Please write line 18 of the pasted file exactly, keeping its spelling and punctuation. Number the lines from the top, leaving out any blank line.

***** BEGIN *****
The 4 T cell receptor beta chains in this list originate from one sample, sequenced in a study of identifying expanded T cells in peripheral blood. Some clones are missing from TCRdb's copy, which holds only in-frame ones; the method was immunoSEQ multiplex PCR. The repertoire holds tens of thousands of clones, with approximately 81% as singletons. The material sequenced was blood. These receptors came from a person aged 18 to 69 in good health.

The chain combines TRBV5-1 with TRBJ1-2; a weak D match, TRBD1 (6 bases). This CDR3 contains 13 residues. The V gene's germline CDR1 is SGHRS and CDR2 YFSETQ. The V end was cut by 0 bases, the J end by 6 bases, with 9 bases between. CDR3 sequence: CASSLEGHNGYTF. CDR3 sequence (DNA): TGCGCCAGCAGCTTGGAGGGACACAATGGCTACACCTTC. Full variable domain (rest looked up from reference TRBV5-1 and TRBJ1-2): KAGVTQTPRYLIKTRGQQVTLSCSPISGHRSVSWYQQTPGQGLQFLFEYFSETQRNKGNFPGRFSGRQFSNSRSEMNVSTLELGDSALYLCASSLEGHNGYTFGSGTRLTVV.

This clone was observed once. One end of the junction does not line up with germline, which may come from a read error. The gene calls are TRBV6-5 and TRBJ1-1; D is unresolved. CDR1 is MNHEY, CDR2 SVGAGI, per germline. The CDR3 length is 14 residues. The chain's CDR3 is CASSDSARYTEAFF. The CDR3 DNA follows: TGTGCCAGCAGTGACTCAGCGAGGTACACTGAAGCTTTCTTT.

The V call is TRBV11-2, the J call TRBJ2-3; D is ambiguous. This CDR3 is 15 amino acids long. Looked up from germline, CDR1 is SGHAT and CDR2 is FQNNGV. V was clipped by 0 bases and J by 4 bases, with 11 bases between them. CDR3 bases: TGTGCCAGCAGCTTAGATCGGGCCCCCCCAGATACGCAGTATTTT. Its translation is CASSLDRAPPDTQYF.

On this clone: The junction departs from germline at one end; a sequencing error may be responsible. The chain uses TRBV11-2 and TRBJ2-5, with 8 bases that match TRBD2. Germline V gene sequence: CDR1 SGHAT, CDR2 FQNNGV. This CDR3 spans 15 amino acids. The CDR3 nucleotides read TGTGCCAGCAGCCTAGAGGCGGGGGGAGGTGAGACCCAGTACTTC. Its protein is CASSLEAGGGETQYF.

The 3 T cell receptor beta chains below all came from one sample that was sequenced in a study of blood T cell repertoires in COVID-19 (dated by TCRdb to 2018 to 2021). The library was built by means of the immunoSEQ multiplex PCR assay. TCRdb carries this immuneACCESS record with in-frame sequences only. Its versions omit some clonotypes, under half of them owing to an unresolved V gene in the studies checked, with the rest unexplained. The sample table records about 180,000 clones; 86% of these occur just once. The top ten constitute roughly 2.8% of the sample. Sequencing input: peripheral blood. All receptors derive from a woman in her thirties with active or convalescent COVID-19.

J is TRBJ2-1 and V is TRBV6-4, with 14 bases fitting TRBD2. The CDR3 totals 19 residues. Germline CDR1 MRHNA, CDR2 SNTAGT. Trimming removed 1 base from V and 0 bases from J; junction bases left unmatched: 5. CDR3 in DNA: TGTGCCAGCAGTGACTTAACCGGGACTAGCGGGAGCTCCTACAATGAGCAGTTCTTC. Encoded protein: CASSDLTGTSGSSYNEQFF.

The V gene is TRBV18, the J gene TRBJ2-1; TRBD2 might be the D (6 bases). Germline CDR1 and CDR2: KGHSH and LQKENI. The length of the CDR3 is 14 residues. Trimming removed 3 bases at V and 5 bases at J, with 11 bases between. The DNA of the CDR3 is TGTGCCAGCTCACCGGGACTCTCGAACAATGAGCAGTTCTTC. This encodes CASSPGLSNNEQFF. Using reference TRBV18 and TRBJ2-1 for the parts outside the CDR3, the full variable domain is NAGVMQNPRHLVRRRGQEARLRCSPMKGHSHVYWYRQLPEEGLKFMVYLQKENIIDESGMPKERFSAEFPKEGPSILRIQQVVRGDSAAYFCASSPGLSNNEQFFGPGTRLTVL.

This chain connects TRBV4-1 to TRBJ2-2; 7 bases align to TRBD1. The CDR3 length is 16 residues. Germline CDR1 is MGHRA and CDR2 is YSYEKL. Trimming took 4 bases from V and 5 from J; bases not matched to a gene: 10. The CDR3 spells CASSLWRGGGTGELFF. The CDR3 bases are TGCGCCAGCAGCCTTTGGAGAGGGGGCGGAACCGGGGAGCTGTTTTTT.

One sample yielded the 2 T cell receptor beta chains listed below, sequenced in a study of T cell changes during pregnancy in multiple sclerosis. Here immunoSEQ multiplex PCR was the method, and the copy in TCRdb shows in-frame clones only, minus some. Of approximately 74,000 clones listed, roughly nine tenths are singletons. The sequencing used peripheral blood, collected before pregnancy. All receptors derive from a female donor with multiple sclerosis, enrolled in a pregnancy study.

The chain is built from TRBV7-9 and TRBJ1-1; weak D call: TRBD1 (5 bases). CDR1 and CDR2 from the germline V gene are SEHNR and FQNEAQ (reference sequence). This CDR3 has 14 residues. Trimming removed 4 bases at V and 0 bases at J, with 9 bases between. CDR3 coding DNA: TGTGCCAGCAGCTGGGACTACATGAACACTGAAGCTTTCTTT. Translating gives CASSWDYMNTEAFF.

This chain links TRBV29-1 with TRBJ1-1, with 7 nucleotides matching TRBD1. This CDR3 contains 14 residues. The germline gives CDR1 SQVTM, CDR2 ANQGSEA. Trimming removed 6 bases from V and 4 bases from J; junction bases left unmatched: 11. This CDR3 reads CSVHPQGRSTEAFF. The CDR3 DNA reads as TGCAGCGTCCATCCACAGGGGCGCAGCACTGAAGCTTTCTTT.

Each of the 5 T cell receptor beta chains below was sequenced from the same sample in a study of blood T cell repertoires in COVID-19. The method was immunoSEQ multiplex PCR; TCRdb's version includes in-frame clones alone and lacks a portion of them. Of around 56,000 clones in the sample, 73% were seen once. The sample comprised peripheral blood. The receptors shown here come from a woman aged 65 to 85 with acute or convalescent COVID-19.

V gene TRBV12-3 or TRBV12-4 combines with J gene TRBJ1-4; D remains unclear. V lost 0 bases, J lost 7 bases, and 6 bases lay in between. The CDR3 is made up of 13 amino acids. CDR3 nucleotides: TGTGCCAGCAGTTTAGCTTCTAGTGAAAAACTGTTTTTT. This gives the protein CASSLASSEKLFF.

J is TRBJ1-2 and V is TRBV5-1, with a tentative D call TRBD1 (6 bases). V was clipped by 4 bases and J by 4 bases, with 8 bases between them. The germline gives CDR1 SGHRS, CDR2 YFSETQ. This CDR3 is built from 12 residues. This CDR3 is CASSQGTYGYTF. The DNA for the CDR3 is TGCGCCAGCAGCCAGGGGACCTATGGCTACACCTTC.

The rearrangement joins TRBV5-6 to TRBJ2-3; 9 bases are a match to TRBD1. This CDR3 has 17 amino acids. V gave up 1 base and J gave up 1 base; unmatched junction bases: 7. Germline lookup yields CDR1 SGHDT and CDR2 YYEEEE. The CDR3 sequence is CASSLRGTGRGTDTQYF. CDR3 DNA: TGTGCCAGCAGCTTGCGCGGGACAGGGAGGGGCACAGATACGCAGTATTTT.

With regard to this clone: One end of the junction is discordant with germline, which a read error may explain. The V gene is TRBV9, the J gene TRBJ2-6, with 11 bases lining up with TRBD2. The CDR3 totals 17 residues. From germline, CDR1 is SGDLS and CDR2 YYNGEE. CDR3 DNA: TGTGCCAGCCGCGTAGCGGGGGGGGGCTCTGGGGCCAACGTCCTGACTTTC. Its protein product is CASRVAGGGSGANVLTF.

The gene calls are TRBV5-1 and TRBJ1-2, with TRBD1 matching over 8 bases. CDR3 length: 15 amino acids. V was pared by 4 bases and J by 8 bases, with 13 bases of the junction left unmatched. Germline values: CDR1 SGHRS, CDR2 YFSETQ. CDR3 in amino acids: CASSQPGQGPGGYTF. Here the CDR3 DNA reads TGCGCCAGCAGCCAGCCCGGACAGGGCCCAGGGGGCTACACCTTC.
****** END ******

The gene calls are TRBV5-1 and TRBJ1-2, with TRBD1 matching over 8 bases. CDR3 length: 15 amino acids. V was pared by 4 bases and J by 8 bases, with 13 bases of the junction left unmatched. Germline values: CDR1 SGHRS, CDR2 YFSETQ. CDR3 in amino acids: CASSQPGQGPGGYTF. Here the CDR3 DNA reads TGCGCCAGCAGCCAGCCCGGACAGGGCCCAGGGGGCTACACCTTC.